GoPro Hero, first impressions
I got a GoPro Hero camera for Christmas. I figure since I do some exciting things on occasion I may as well record some of them. I have a few friends who’ve bought this camera, and almost everyone has seen the ads all over the internet; it seemed like the right unit to get the job done.
My first impressions on unboxing the unit was that it has some good design qualities; the waterproof case is separate from the main unit, which removes the need to have several waterproof doors for battery and memory card. The mount is on the bottom, which gives more mounting options than a lipstick” style camera, at least at first glance. And there seems to be in impressive array of different mounts in the box.
However, on pulling everything out, I was faced with some disappointment. For a unit that bills itself as an “extreme sports” camera, and a package that is specifically intended for help mounting, I can’t say that I’m impressed with the parts that are meant to attach the camera to the helmet. These consist of two styles: the first is a simple stick-on. The sticker-backed mounts come in two styles, flat and curved. However, the curve is only on one axis, which makes it an imperfect fit on a helmet which is curved on two.
However, even if the mount was properly curved to fit the helmet, who is going to trust a mere sticker when being dragged through the air at 60 knots?
The second mount, known as the “vented helmet strap mount” is a little better, if the straps are long enough to fit through your helmet vents. This may be easy for a mountain bike helmet, but it’s less than likely to fit on a climbing helmet, or any sort of aviation equipment. If it fits on a helmet, it seems that unless it is very tight it is going to slip.
The third mount is a simple “headlamp style” mount, which, when modified with some sort of “keeper” in case it slips off the helmet, may prove to be the system I end up using to film helicopter operations.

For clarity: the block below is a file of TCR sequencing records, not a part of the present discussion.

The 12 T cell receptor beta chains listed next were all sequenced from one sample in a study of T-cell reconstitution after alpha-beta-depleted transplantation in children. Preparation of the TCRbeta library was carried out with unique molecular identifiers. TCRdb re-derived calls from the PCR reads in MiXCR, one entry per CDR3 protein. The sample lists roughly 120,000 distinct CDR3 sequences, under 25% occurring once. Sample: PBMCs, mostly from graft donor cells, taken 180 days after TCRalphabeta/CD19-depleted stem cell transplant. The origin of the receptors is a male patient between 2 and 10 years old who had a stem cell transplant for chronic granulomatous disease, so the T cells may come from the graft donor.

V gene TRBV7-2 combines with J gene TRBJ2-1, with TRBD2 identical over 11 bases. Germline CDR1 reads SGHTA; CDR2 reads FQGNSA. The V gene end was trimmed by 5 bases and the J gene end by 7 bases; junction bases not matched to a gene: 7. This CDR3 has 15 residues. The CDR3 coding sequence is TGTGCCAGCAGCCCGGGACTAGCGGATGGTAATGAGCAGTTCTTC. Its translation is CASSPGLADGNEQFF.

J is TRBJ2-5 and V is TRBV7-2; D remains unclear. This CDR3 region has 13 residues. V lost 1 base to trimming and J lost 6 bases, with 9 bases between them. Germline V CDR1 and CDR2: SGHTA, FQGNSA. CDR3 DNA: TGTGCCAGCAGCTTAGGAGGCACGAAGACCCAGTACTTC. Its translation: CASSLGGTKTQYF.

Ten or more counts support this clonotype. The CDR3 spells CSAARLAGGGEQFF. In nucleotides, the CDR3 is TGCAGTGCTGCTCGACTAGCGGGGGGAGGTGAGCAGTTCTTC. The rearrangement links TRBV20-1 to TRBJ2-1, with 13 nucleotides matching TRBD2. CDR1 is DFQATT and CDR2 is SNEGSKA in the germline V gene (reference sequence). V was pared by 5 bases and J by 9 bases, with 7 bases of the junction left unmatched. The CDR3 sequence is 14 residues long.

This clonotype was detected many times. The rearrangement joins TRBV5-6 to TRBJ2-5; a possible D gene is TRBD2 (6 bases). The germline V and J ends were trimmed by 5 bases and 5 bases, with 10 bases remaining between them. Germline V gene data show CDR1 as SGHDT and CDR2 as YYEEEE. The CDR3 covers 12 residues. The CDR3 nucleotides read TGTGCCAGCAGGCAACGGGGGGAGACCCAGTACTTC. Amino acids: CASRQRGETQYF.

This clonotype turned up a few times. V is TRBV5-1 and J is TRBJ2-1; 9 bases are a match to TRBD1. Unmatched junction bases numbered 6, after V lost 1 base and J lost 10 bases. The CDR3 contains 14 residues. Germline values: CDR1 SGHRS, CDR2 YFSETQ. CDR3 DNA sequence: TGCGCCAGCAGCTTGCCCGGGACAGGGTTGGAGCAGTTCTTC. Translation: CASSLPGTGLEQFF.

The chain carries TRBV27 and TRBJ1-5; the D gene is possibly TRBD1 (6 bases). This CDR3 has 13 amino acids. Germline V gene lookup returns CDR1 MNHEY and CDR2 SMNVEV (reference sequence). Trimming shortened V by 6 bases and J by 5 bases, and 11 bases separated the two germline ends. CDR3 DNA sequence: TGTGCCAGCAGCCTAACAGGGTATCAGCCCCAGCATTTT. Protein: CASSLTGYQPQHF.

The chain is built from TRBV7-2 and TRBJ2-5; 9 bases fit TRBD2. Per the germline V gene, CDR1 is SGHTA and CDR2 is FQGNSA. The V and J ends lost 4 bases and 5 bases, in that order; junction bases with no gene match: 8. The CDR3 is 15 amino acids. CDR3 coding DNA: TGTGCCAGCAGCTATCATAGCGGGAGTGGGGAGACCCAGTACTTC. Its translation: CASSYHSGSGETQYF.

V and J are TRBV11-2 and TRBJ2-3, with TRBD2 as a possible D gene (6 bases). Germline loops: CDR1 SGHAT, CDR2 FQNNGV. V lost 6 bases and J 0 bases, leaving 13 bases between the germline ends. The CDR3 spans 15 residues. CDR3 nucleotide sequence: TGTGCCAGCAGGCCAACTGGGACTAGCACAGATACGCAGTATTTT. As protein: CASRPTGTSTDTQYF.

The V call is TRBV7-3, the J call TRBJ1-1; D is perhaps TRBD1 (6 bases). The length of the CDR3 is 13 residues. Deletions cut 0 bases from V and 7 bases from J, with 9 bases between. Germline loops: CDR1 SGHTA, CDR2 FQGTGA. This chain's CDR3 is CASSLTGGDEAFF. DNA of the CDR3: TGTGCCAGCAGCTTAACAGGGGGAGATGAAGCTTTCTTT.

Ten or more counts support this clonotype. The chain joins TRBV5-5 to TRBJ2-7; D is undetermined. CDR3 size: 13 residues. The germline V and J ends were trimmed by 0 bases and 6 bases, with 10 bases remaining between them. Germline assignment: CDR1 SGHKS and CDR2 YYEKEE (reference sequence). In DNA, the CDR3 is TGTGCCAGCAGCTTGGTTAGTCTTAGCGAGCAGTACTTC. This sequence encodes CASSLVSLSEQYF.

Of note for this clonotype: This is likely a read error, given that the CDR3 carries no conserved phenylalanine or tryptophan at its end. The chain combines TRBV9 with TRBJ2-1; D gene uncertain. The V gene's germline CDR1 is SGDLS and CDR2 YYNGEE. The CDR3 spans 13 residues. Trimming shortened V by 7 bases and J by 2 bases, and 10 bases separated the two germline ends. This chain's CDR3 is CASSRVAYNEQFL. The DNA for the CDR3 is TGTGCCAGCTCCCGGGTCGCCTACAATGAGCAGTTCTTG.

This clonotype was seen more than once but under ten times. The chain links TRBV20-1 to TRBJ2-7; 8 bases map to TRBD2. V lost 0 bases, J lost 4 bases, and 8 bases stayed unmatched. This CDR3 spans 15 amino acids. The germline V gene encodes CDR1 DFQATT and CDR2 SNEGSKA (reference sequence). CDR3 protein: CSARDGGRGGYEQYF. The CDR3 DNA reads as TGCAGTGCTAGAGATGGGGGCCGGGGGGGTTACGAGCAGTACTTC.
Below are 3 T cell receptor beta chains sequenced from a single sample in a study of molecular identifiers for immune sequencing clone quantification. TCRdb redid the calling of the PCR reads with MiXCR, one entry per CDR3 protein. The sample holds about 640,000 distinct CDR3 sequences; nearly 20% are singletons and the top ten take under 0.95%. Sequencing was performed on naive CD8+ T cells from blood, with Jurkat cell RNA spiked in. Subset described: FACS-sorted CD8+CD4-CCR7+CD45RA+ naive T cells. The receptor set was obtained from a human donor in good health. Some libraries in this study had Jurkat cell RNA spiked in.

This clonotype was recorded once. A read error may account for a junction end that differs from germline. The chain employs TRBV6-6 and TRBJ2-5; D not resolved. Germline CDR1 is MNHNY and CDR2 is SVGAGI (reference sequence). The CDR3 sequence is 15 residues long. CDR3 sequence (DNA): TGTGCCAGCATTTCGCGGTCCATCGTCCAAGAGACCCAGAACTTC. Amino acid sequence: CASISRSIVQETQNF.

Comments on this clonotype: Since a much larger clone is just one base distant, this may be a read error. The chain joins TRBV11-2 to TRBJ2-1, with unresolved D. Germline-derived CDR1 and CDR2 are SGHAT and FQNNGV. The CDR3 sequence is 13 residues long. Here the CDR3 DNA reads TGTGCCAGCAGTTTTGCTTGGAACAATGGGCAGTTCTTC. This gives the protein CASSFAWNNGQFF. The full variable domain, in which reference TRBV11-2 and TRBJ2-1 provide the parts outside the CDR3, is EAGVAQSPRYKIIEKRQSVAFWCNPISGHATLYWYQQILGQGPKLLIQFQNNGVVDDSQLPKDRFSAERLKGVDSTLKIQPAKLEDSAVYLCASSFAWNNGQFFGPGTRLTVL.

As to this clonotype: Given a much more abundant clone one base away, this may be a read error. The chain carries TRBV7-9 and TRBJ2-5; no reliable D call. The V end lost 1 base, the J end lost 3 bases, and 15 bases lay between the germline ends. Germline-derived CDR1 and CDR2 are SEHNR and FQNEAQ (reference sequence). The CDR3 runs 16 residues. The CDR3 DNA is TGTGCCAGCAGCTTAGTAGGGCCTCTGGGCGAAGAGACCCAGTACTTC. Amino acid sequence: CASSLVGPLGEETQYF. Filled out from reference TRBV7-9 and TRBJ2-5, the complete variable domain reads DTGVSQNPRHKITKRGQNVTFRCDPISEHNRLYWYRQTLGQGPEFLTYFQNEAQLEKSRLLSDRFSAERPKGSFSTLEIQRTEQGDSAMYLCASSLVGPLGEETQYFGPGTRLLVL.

The obvious helmet mount that comes to mind would be a camera-facing piece similar to the sticker mounts with a metal bolt which would screw into a backing plate. The backing plate could be placed on the other side of a helmet vent in a climbing or aviation-style helmet. This would allow for a very secure mount that would be almost impossible to vibrate or blow free under extreme conditions.
My first, rather lame, video using the GoPro Hero is below. I used the headlamp-style mount. Please, no judgement on the double pole plants.
My final insight into the camera is this; that the battery life on this unit is abysmal. It is listed as 3.7V, 1100mAh. I treated it better than my Canon T1i with a battery of 7.4V, 1040mAh – the Canon was in the pack, the GoPro was in my chest pocket near my avalanche transceiver. The 5 minutes you see in the video above was the result of editing down 10 minutes of vide, after which the battery died. I charged the camera the night before. I blame the performance on cold weather, although I believe I took more than adequate steps to preserve the battery, and the temperature was only –1 to –3C.
Other than the above complaints, my first impressions are that this is a fairly good unit, although fairly expensive for what it is. It may be that I have a defective battery, more testing will tell.
Note; this review is subject to my disclaimer, as are all my posts. Neither GoPro not any dealer, distributor or dealer provided my with any consideration or remuneration of any sort for this review. I am not an expert, and these are my opinions alone.